The perception that the assembly was a nest of hopeless political and religious radicals and sectarians was widespread. Exiled royalist and former MP Sir Edward Hyde may have betrayed his personal prejudices in characterising those summoned as ‘inferior persons, of no quality or name, artificers of the meanest trades; known only by their gifts in praying and preaching’ [Clarendon, History of the Rebellion, v. 282]. Yet a variety of others shared his perspective: the visiting Swiss envoy, for example, reported back to the Protestant Cantons that participants were enthusiastic Anabaptists (a damning label, evoking sixteenth-century extremists), full of fantastic schemes. Observers seized upon the possibilities presented by the name and person of Member for London Praise or Praise-God Barbon to proclaim a ‘Barebones Parliament’, the name that has stuck in the popular imagination. In the sense that Barbon was not the most prominent or even most typical Member, the epithet is misleading. He was not a Baptist, and ‘Praise-God’ was probably not his baptismal name. However, he was in trade – as a leatherseller from the ‘Lock and Key’ warehouse in Fleet Street – and he was a keen lay preacher and the pastor of a separatist congregation meeting in his business premises.
The many critics of this Parliament also dismissed its achievements. Here again reality looks more nuanced. Samuel Hyland, the Southwark distiller, former Leveller and Surrey MP who was almost certainly the author of the only extant inside account of its proceedings, depicts a body conscious of its limitations. Members ‘knew well their call was not according to ancient formality’, but appreciated ‘the necessity of … having some act to carry on affairs in way of government’ until ‘a better way of settlement’ might be chosen by the people, something which was ‘their just right, and dearly purchased liberty’[Exact Relation, ‘To the reader’]. Well-meaning and conscientious, MPs were overwhelmed by the burden of business and paralysed by profound divisions. Their valiant and largely unsuccessful efforts to tackle the enormous and popular subject of legal reform did result in some notable legislation. The effect of the Act of August 1653 requiring parishes to appoint registrars to conduct civil marriages is apparent in the registers: there are plenty of examples of justices of the peace conducting weddings rather than members of the clergy. Some progress was also made in improving the lot of those languishing in debtors’ prisons. But the other major issue of the assembly, state-imposed tithes and the maintenance of an established national church, generated heated debate: according to Hyland, conservative Members ‘took the pet and were exceeding wroth’ [Exact Relation, 24]. As irreconcilable differences emerged, those Members resigned on 12 December 1653. This marked the end of the Parliament, months ahead of schedule. Some army officers promptly produced a new written constitution, the Instrument of Government, and under its provisions Oliver Cromwell was installed as lord protector on 16 December.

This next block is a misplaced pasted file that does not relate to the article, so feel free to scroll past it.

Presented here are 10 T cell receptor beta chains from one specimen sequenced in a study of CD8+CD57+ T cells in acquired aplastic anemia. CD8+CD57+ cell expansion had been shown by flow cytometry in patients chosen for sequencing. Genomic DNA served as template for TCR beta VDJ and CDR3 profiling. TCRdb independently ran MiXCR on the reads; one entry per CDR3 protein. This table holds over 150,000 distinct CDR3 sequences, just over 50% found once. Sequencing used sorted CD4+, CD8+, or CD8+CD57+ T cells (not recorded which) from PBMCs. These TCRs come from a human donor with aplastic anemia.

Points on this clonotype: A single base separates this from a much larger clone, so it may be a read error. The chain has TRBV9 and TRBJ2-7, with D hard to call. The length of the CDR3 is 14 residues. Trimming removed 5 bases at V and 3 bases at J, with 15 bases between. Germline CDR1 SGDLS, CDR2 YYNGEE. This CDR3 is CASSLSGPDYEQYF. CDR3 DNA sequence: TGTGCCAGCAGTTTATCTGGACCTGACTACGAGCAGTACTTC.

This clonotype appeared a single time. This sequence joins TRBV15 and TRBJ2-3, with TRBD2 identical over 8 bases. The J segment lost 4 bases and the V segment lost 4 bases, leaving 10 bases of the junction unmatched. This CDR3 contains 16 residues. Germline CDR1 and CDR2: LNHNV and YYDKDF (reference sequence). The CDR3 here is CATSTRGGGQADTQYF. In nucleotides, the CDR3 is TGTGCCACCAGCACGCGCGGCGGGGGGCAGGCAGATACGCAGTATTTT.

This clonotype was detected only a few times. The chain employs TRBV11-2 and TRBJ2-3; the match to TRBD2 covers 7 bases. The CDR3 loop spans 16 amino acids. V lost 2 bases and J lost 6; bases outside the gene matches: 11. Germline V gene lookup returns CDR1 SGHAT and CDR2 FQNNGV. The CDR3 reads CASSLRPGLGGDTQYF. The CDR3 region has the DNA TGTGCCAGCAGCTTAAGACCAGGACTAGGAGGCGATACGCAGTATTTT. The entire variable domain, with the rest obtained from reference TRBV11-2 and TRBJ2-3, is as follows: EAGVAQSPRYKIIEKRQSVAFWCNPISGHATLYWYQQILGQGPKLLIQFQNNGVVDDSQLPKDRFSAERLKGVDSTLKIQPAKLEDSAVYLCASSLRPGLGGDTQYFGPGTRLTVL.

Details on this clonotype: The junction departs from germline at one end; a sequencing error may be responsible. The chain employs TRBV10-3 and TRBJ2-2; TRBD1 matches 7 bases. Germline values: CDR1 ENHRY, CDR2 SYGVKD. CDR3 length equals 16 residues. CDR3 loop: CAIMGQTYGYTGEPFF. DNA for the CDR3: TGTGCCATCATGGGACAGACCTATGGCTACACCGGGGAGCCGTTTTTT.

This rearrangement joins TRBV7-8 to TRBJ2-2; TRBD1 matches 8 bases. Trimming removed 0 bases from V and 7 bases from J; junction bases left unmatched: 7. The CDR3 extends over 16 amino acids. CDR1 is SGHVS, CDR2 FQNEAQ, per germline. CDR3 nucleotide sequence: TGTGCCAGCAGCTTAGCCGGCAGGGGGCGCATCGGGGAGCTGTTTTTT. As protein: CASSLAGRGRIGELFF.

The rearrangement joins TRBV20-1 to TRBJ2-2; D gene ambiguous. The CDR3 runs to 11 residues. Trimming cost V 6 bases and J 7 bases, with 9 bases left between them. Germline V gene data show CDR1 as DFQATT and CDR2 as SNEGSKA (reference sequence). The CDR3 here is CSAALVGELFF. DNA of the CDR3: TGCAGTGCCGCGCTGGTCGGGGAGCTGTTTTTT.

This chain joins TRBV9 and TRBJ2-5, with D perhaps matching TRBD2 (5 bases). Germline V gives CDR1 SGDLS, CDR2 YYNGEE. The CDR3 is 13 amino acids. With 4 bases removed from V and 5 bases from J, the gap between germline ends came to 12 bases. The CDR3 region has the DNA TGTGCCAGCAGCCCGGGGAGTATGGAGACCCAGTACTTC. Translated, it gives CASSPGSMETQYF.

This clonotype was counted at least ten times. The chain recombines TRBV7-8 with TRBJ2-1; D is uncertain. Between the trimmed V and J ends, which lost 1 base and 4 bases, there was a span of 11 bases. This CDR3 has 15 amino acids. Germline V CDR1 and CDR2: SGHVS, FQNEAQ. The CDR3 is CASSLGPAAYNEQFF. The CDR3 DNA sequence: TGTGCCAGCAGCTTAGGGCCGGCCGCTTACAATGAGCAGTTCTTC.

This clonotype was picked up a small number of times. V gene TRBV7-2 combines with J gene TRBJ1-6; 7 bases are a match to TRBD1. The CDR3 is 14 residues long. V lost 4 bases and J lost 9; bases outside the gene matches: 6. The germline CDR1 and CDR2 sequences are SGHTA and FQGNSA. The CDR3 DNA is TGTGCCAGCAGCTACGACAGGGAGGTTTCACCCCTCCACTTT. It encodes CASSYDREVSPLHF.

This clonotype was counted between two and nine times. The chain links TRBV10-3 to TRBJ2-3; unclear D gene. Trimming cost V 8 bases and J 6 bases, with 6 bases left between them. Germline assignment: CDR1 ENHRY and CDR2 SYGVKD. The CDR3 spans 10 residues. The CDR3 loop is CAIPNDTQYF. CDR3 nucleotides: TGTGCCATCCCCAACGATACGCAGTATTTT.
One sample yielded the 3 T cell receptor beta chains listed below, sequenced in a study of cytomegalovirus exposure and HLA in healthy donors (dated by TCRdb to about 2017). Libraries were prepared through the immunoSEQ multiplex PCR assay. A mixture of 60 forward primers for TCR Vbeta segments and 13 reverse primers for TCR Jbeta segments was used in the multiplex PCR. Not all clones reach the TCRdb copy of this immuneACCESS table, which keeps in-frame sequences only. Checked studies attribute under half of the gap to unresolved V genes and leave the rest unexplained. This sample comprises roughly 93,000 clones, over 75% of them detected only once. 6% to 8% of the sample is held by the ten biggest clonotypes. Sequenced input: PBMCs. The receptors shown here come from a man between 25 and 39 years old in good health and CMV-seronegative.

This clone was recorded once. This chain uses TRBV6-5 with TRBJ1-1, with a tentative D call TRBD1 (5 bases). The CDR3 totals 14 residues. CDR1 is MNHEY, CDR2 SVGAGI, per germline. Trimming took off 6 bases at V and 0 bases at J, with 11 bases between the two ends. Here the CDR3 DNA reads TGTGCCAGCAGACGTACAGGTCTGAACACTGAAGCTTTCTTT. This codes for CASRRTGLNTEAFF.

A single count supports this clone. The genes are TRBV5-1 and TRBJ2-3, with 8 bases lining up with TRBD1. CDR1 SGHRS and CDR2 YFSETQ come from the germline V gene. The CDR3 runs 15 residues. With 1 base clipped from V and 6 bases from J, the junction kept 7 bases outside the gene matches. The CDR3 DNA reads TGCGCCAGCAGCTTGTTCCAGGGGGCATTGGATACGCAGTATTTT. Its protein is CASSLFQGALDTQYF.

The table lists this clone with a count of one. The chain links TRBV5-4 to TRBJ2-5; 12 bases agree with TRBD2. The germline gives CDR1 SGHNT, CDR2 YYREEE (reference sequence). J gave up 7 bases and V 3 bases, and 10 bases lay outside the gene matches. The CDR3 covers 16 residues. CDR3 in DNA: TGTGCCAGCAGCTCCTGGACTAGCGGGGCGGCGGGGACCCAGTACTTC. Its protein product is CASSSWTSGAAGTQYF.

- Journal of the House of Commons vol. vii accessed at https://www.british-history.ac.uk/commons-jrnl/vol7
- Mercurius Politicus no. 160 (30 June-7 July 1653), pp. 2563-4 (British Library, E.705.2)
- ‘L.D.’ An Exact Relation (1654)
Biographies of Praise-God Barbon, Robert Blake, Sir Anthony Ashley Cooper, Oliver Cromwell, Jonathan Goddard, Edward Hyde, Samuel Hyland, George Monck, Francis Rous and Walter Strickland are being prepared by the Commons 1640-1660 section.